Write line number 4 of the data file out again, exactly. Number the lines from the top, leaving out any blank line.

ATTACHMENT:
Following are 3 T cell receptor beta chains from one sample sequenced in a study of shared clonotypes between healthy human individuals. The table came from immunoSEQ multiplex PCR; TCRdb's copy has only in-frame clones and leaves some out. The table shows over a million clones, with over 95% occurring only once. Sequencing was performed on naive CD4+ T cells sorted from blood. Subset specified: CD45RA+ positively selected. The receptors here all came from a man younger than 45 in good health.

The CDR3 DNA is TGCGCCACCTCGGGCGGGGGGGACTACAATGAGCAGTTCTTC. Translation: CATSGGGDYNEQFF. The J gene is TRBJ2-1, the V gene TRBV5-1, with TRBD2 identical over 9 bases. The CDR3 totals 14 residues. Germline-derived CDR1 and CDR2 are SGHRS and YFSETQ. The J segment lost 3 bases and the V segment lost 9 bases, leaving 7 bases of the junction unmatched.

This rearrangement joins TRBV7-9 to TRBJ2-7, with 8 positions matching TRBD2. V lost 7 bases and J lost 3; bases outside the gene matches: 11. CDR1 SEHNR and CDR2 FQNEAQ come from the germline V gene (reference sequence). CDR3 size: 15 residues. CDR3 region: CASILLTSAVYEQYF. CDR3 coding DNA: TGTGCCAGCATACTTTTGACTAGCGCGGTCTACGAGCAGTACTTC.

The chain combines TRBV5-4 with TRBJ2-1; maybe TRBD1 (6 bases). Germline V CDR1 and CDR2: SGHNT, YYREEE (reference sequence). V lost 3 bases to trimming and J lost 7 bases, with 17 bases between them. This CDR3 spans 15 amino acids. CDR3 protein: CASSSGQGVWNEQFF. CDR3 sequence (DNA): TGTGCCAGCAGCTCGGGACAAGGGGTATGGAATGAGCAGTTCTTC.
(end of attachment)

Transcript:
The chain combines TRBV5-4 with TRBJ2-1; maybe TRBD1 (6 bases). Germline V CDR1 and CDR2: SGHNT, YYREEE (reference sequence). V lost 3 bases to trimming and J lost 7 bases, with 17 bases between them. This CDR3 spans 15 amino acids. CDR3 protein: CASSSGQGVWNEQFF. CDR3 sequence (DNA): TGTGCCAGCAGCTCGGGACAAGGGGTATGGAATGAGCAGTTCTTC.